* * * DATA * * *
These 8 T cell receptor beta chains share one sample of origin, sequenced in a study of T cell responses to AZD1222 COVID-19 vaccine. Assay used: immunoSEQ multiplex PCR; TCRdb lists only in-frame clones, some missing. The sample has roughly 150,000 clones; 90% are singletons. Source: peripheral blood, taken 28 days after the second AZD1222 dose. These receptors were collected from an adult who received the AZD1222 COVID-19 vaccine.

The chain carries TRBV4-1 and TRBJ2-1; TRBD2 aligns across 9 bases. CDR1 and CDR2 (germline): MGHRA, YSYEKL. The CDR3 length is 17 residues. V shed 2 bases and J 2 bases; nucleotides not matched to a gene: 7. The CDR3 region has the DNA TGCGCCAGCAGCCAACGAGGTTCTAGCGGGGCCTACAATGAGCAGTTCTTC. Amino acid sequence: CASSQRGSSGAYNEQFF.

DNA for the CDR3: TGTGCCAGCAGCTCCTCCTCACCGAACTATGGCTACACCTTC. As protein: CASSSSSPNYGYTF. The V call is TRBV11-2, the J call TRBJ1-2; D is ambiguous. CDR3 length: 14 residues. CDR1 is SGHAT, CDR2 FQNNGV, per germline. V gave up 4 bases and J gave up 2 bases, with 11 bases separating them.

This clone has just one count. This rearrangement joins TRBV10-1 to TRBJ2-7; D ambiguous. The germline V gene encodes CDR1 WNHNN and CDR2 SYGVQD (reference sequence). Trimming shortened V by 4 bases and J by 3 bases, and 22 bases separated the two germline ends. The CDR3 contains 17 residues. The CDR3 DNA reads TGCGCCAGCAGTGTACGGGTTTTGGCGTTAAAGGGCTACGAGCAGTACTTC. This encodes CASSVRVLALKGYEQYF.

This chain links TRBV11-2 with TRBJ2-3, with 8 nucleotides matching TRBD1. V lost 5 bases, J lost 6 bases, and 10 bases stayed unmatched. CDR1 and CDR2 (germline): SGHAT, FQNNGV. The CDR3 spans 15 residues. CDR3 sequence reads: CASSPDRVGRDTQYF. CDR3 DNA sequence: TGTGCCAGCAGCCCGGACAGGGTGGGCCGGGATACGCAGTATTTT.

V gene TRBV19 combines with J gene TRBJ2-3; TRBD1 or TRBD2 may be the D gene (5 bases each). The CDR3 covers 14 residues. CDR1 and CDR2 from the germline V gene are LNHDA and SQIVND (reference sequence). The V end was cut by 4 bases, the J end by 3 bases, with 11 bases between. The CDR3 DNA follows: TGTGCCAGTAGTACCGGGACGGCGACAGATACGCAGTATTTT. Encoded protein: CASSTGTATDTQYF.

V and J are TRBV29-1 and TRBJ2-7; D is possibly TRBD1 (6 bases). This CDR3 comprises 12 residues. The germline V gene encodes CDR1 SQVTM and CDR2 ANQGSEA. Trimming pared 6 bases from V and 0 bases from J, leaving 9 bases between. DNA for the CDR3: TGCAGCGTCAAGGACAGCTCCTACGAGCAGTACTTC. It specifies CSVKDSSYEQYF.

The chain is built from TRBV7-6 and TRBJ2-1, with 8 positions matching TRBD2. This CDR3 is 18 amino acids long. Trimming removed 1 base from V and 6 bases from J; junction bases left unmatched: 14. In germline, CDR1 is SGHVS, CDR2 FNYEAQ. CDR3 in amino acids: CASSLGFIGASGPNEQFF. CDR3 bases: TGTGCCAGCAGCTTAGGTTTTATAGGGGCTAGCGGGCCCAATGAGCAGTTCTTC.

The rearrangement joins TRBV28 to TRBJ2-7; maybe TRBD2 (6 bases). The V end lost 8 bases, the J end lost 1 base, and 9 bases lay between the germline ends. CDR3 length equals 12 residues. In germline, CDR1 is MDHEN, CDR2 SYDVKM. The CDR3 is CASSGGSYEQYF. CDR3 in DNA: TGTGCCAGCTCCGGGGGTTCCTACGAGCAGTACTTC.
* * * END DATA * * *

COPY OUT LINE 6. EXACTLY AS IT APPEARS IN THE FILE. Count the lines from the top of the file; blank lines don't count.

V gene TRBV19 combines with J gene TRBJ2-3; TRBD1 or TRBD2 may be the D gene (5 bases each). The CDR3 covers 14 residues. CDR1 and CDR2 from the germline V gene are LNHDA and SQIVND (reference sequence). The V end was cut by 4 bases, the J end by 3 bases, with 11 bases between. The CDR3 DNA follows: TGTGCCAGTAGTACCGGGACGGCGACAGATACGCAGTATTTT. Encoded protein: CASSTGTATDTQYF.